Loose ends: According to Police, Akhlaque was arrested in a case on the night of January 7, 1999 by the Bhawanipur Police (case was tried in Alipore court) from his home and the next day his office, “Masoom Travel” was raided and several documents were seized. This same fact is mentioned in the Delhi case as well and the prosecution relies on witnesses (both police and independent) from this case.

    In the present case a different set of witnesses have been made and although Abu Nasir is a co-accused other two persons are different. There was no mention of these accomplice in the Delhi case, or vice versa.

    Surprisingly, idol of Hindu goddess and two Passports of Abu Nasir are shown to be recovered from the office premise of Akhlaque in both the cases, although the date of seizures are different – January 7, 1999 in the first case and January 27, 1999 in the present case by two different raiding parties, and with two different set of purported witnesses. Now, how can same Passports be confiscated at two different dates from the same place?

    After the acquittal from the Delhi court as the family of Akhlaque frantically appealed to Chief Metropolitan Magistrate (CMM), Session Court and the Calcutta High Court for bail, although repeatedly rejected, two purported letters, written in Urdu, surfaced in 2008 that the prosecution claimed to have found from the same premise during raid, although it finds no mention in the 20 page long seizure list. Moreover, the letters do not find any mention in the chargesheet either.

    File photo of Akhlaque Ahmed Khan (Courtesy: ToI).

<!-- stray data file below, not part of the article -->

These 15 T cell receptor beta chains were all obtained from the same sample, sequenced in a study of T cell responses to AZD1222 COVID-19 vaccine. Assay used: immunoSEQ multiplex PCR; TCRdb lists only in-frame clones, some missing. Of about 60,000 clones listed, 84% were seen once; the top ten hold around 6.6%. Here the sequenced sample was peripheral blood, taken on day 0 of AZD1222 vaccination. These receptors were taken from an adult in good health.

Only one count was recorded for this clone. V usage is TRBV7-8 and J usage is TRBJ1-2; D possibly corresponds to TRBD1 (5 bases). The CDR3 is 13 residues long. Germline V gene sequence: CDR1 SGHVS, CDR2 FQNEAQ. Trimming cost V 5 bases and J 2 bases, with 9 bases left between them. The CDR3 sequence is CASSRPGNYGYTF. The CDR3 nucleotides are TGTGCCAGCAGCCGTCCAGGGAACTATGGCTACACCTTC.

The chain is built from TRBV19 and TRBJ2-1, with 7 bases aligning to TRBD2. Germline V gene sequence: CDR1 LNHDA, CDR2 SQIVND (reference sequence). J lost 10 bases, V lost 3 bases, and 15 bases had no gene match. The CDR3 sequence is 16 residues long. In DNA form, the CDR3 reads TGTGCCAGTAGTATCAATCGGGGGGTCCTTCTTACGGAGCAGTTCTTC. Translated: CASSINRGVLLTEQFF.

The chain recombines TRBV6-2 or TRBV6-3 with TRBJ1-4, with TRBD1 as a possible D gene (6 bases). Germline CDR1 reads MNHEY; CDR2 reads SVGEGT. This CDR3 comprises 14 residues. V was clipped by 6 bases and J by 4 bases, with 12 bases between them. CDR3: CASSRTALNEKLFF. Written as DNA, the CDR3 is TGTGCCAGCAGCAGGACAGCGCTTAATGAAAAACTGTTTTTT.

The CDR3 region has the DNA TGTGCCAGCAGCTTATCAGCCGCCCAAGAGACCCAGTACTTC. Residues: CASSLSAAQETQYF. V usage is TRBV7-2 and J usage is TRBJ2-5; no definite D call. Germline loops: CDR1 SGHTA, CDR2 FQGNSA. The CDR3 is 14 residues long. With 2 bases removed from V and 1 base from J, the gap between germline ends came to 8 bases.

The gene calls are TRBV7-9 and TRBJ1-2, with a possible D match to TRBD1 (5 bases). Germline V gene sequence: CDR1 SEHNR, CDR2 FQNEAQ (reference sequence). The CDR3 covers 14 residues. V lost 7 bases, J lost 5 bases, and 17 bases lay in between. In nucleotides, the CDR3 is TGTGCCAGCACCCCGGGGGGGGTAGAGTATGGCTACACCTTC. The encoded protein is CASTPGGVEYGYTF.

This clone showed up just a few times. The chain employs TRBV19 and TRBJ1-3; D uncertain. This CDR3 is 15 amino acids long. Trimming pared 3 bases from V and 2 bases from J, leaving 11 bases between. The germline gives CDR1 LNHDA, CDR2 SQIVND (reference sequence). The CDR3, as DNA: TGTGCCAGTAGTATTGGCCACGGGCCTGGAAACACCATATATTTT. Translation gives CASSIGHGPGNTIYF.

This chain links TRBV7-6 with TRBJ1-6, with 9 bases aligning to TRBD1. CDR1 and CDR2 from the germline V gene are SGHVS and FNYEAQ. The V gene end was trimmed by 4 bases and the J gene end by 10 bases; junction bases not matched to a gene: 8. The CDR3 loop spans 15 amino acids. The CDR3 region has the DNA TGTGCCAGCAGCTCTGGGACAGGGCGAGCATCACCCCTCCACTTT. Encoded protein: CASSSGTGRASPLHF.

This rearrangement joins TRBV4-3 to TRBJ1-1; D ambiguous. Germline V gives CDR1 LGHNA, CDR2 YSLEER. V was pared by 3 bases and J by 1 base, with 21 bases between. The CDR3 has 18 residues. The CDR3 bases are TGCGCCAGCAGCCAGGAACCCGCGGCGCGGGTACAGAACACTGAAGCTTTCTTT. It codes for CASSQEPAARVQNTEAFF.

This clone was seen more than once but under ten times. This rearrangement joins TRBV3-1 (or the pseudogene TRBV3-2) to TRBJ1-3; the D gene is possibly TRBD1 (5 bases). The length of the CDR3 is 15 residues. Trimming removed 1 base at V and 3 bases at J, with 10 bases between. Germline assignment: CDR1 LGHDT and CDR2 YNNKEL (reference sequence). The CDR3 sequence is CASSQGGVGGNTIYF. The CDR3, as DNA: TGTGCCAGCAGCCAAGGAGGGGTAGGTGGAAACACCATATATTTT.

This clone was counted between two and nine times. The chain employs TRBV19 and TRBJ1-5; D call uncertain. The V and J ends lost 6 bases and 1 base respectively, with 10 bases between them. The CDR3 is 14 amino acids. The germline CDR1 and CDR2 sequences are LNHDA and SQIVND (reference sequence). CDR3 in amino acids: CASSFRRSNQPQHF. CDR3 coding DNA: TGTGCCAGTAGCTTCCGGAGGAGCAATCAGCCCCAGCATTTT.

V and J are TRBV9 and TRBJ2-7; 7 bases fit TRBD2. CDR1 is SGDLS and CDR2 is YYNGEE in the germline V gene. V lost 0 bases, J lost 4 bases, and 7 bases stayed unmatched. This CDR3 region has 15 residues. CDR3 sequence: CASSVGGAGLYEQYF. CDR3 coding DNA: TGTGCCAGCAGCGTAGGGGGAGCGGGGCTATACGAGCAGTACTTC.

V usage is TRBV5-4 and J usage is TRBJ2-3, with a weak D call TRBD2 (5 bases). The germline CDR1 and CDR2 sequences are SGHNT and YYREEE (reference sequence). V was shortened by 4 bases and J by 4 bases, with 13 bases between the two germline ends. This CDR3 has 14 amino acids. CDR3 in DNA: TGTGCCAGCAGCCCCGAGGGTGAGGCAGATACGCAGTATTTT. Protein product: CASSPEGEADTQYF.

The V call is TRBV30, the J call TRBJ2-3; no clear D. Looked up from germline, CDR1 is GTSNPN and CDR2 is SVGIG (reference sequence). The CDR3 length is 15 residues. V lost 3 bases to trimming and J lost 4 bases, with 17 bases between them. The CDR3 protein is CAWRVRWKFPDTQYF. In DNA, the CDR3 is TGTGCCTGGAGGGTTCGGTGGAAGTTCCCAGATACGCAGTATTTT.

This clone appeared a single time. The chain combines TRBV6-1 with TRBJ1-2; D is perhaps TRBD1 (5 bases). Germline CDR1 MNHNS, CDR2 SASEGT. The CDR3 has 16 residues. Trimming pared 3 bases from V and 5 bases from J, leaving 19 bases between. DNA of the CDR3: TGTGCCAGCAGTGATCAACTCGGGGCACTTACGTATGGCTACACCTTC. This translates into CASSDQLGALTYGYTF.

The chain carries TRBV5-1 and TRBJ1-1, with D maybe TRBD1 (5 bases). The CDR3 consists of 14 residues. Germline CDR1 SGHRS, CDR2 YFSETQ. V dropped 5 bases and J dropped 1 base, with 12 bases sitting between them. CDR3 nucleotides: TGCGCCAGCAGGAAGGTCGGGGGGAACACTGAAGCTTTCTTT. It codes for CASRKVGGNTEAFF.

The first letter is purportedly written by Abdullah Salafi to Akhlaque that seeks help in facilitating the travel arrangements for an alleged ISI henchman. What is interesting in this letter is that it is written on the letterhead of “Masoom Travels,” rather unusual, for one generally writes a letter on own letterhead and not on that of whom it is addressed to.

    The content of another letter, written on blank paper, appears strange, that according to Azad Ahmed Khan, brother of Akhlaque, from first reading itself appears fabricated. The second letter allegedly written by Abu Nasir urges Akhlaque to finish the work that Abdullah Salafi requested him to do, and not worry about the money as $5000 would soon be transferred. The letter further reads that its the duty of every Muslim to support the Jihad in Kashmir, to remove the BJP-led government at the centre at any cost, and for which they all need to work in unison. The counsel of Akhlaque had challenged the surfacing of letter at that point in the High Court, but the HC refused to intervene saying that the trial is pending and considering the seriousness of the content, it would be more appropriate to pass is through the scrutiny of the trial.

    Read how Akhlaque’s bail petition was tossed from one court to another and his fate in final part of this series